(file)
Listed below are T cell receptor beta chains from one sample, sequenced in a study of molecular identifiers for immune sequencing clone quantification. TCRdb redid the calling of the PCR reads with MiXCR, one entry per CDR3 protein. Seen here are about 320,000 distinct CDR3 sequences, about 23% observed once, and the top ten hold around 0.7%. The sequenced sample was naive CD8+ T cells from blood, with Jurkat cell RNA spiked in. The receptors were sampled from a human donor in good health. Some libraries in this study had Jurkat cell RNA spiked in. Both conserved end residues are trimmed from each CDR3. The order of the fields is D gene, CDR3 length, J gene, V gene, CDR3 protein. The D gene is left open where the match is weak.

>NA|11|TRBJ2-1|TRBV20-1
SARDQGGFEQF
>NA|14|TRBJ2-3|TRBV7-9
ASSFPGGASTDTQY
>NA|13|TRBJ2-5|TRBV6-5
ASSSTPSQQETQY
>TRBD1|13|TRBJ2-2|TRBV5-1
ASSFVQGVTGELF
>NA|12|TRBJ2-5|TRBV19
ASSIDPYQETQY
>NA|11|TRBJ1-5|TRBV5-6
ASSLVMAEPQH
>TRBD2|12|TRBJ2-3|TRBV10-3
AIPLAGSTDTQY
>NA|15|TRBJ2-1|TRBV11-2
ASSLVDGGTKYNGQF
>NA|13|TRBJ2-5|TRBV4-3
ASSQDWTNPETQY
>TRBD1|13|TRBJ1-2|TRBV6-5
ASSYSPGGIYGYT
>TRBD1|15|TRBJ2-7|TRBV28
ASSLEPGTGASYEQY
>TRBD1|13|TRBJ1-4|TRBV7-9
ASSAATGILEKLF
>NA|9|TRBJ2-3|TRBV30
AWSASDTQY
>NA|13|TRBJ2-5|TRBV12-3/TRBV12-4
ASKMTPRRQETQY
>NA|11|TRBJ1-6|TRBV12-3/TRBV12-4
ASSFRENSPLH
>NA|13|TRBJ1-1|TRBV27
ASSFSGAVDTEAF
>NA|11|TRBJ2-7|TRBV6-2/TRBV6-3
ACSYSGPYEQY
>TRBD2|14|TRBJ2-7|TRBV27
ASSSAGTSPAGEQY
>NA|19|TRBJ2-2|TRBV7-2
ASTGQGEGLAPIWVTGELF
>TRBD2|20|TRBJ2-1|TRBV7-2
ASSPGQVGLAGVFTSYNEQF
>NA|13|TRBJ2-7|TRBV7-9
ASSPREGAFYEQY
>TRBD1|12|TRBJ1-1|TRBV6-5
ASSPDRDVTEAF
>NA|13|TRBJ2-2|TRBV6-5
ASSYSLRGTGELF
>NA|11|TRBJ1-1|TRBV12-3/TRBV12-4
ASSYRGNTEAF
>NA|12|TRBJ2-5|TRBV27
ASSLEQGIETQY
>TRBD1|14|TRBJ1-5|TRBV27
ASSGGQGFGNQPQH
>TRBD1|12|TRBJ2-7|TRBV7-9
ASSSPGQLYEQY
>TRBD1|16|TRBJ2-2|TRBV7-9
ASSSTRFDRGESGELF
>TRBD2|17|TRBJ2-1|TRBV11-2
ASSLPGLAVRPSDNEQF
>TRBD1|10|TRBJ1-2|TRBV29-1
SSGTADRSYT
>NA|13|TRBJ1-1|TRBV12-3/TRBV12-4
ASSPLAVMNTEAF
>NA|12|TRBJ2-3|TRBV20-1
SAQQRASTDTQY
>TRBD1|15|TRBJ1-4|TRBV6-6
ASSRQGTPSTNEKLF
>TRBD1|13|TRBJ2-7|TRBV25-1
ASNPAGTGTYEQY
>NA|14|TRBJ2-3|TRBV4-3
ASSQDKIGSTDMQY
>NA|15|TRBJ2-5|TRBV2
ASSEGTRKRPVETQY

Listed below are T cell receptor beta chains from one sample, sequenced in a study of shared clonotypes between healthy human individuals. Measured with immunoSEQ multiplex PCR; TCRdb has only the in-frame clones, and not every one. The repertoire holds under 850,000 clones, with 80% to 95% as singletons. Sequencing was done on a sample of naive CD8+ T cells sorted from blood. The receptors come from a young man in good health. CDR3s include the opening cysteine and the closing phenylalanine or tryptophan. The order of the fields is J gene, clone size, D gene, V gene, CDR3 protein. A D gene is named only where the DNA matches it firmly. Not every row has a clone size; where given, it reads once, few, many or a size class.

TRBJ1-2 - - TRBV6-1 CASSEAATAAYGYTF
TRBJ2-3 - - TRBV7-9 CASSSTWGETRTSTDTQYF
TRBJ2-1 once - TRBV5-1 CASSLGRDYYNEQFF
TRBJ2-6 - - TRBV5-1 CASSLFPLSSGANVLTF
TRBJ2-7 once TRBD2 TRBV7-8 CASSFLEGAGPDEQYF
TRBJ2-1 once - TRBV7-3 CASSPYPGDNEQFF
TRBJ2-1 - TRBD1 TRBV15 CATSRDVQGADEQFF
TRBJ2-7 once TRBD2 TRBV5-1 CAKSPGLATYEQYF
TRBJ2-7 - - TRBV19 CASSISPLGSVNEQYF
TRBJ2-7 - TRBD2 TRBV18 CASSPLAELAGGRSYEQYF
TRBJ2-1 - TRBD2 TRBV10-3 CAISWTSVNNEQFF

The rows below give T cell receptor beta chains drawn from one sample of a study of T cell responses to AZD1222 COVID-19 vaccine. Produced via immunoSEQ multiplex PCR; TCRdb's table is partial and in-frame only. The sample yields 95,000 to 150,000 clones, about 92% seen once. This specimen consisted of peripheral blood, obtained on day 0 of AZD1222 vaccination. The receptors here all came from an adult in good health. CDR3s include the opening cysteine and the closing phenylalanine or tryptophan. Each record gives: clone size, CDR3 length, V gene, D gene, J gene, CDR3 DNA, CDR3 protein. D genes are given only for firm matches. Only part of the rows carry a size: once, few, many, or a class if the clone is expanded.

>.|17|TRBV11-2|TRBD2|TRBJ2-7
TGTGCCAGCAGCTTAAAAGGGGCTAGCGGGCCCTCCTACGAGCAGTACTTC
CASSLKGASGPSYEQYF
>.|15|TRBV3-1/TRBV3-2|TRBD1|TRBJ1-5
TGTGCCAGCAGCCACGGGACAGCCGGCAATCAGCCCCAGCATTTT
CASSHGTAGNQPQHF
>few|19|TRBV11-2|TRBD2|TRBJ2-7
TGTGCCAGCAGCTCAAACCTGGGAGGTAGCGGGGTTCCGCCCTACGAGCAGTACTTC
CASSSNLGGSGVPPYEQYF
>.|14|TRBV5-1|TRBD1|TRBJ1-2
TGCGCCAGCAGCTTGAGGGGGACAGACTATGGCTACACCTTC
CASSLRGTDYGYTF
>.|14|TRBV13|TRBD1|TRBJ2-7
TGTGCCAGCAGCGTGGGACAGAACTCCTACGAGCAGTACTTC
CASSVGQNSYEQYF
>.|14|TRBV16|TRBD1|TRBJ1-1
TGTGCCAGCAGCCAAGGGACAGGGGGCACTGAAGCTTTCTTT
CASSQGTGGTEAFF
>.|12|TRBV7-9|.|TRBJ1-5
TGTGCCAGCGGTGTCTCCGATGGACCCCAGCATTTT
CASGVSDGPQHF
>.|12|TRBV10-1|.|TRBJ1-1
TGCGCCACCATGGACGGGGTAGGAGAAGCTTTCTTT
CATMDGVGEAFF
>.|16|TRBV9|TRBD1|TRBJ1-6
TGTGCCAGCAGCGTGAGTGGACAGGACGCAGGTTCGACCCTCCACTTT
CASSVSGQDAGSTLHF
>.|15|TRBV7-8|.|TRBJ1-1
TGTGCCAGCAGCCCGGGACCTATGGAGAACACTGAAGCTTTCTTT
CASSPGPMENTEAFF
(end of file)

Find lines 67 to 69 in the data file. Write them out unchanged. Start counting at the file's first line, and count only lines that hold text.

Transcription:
ASSRQGTPSTNEKLF
>TRBD1|13|TRBJ2-7|TRBV25-1
ASNPAGTGTYEQY